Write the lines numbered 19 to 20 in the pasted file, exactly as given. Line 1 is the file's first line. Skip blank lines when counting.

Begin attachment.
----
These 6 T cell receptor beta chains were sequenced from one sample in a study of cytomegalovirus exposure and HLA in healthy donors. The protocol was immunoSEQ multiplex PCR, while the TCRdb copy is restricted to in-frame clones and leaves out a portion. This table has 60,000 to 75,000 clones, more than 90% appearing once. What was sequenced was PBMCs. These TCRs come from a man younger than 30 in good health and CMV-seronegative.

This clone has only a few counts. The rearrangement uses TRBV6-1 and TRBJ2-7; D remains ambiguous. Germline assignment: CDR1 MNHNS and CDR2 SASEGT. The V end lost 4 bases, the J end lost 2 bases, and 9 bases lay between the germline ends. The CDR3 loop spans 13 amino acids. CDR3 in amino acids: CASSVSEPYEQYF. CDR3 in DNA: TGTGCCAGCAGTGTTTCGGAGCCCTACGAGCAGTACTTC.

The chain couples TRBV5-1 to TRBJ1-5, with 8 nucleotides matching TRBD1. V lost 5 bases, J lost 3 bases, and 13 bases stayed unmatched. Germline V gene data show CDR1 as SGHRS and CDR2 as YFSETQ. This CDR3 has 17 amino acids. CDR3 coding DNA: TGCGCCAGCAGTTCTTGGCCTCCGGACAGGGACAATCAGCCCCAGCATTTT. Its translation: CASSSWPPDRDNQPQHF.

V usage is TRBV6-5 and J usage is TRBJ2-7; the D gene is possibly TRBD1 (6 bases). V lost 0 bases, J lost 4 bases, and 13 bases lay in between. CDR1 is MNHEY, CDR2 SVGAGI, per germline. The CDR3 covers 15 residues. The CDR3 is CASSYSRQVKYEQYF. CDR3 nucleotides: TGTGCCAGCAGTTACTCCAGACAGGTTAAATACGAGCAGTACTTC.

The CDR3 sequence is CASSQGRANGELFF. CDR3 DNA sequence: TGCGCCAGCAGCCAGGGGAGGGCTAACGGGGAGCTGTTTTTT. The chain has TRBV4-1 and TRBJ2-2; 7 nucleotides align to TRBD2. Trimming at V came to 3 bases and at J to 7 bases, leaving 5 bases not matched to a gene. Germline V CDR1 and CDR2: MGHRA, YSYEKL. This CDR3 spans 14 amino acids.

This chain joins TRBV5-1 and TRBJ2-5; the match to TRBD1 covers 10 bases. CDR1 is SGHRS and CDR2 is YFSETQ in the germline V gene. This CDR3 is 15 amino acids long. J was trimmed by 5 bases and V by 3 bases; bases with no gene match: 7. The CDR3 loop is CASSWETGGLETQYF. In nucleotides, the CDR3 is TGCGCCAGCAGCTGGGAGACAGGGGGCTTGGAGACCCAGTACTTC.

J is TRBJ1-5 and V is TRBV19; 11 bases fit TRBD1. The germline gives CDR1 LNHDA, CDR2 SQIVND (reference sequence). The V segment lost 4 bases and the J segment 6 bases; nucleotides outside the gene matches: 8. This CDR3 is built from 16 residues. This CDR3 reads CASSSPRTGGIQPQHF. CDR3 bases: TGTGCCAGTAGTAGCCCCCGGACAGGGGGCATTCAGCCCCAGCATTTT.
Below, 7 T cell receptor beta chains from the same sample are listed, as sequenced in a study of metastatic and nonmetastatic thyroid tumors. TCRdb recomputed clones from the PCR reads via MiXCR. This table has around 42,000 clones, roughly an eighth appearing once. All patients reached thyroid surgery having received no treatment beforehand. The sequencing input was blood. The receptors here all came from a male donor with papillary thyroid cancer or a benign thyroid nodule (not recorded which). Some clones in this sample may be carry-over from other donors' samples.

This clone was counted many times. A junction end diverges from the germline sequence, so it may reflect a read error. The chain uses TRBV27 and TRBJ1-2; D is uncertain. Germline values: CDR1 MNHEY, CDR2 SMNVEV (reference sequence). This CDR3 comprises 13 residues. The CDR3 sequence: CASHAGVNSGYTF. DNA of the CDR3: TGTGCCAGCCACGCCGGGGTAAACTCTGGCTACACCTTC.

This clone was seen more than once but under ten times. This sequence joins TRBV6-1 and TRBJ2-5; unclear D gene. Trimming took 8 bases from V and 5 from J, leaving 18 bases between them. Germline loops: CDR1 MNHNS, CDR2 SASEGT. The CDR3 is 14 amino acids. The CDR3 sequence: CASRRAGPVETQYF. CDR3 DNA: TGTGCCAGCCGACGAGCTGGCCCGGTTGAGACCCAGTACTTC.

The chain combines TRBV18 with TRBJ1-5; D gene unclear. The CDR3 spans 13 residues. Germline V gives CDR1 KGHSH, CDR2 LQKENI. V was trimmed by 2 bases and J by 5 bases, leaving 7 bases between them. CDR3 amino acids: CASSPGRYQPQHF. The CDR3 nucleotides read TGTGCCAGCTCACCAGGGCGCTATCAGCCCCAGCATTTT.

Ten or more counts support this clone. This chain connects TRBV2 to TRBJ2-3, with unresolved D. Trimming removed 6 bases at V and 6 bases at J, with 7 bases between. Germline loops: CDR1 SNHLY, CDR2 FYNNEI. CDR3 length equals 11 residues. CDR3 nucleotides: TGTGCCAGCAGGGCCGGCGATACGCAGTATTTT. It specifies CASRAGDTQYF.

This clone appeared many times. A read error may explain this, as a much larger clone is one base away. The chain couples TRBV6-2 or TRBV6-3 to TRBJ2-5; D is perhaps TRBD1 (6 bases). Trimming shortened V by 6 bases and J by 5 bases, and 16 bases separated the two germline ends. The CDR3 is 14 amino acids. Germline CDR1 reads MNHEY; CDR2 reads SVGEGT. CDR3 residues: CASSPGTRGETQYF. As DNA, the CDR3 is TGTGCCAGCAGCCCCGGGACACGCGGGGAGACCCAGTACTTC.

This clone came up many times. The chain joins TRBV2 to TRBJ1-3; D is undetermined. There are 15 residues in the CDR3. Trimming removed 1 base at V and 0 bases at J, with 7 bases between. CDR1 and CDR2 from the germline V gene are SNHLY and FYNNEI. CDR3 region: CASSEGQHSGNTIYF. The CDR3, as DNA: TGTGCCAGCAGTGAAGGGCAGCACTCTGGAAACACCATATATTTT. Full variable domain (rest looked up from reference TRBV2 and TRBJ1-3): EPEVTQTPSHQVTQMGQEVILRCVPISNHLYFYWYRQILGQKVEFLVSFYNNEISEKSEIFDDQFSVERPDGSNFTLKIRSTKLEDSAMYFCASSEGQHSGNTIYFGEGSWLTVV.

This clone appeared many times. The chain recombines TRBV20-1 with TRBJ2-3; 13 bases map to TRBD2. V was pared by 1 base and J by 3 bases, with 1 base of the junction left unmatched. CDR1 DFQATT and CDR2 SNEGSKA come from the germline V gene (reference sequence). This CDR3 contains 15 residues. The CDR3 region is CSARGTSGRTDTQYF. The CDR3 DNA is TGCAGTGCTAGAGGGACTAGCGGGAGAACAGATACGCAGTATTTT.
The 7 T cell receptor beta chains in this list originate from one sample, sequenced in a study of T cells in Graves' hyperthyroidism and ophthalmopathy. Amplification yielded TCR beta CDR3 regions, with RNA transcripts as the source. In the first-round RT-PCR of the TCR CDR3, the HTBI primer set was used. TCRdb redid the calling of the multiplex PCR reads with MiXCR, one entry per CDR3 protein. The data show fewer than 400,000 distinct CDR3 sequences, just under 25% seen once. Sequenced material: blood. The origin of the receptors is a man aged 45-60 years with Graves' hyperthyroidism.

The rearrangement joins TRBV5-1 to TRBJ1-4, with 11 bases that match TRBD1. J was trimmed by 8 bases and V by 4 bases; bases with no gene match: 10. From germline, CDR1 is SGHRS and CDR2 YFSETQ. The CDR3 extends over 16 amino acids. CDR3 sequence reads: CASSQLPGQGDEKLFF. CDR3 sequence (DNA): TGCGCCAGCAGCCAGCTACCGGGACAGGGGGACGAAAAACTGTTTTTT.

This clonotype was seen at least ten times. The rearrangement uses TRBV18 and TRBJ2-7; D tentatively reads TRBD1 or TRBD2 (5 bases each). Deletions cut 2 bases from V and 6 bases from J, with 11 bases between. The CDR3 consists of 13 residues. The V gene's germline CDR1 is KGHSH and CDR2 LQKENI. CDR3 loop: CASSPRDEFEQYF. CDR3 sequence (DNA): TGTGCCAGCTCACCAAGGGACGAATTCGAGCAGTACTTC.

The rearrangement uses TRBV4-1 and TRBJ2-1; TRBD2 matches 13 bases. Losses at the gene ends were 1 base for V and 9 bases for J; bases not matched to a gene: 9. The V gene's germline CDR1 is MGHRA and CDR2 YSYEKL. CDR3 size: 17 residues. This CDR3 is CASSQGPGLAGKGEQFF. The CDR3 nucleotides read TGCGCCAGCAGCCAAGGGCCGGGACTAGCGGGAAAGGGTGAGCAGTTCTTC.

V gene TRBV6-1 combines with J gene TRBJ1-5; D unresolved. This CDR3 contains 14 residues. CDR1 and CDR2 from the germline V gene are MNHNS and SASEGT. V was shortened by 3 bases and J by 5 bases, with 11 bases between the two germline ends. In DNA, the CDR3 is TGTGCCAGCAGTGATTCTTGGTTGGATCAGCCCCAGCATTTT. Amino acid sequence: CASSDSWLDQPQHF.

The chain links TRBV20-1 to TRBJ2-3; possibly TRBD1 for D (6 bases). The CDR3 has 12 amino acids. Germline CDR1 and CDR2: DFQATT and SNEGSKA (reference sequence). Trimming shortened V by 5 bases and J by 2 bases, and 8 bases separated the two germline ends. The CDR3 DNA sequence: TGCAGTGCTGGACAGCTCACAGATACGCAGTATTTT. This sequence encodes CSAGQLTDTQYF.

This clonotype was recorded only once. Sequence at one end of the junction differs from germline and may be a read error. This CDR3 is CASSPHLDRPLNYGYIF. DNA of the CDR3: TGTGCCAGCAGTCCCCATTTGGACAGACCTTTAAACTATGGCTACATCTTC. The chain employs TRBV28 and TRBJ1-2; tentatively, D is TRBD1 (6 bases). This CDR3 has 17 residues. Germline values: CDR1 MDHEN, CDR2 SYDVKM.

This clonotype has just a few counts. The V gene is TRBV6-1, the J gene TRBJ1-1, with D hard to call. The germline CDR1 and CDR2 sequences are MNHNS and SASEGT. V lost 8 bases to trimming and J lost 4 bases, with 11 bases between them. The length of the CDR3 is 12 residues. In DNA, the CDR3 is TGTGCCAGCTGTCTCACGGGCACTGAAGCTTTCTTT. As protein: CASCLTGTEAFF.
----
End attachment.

The rearrangement uses TRBV4-1 and TRBJ2-1; TRBD2 matches 13 bases. Losses at the gene ends were 1 base for V and 9 bases for J; bases not matched to a gene: 9. The V gene's germline CDR1 is MGHRA and CDR2 YSYEKL. CDR3 size: 17 residues. This CDR3 is CASSQGPGLAGKGEQFF. The CDR3 nucleotides read TGCGCCAGCAGCCAAGGGCCGGGACTAGCGGGAAAGGGTGAGCAGTTCTTC.

V gene TRBV6-1 combines with J gene TRBJ1-5; D unresolved. This CDR3 contains 14 residues. CDR1 and CDR2 from the germline V gene are MNHNS and SASEGT. V was shortened by 3 bases and J by 5 bases, with 11 bases between the two germline ends. In DNA, the CDR3 is TGTGCCAGCAGTGATTCTTGGTTGGATCAGCCCCAGCATTTT. Amino acid sequence: CASSDSWLDQPQHF.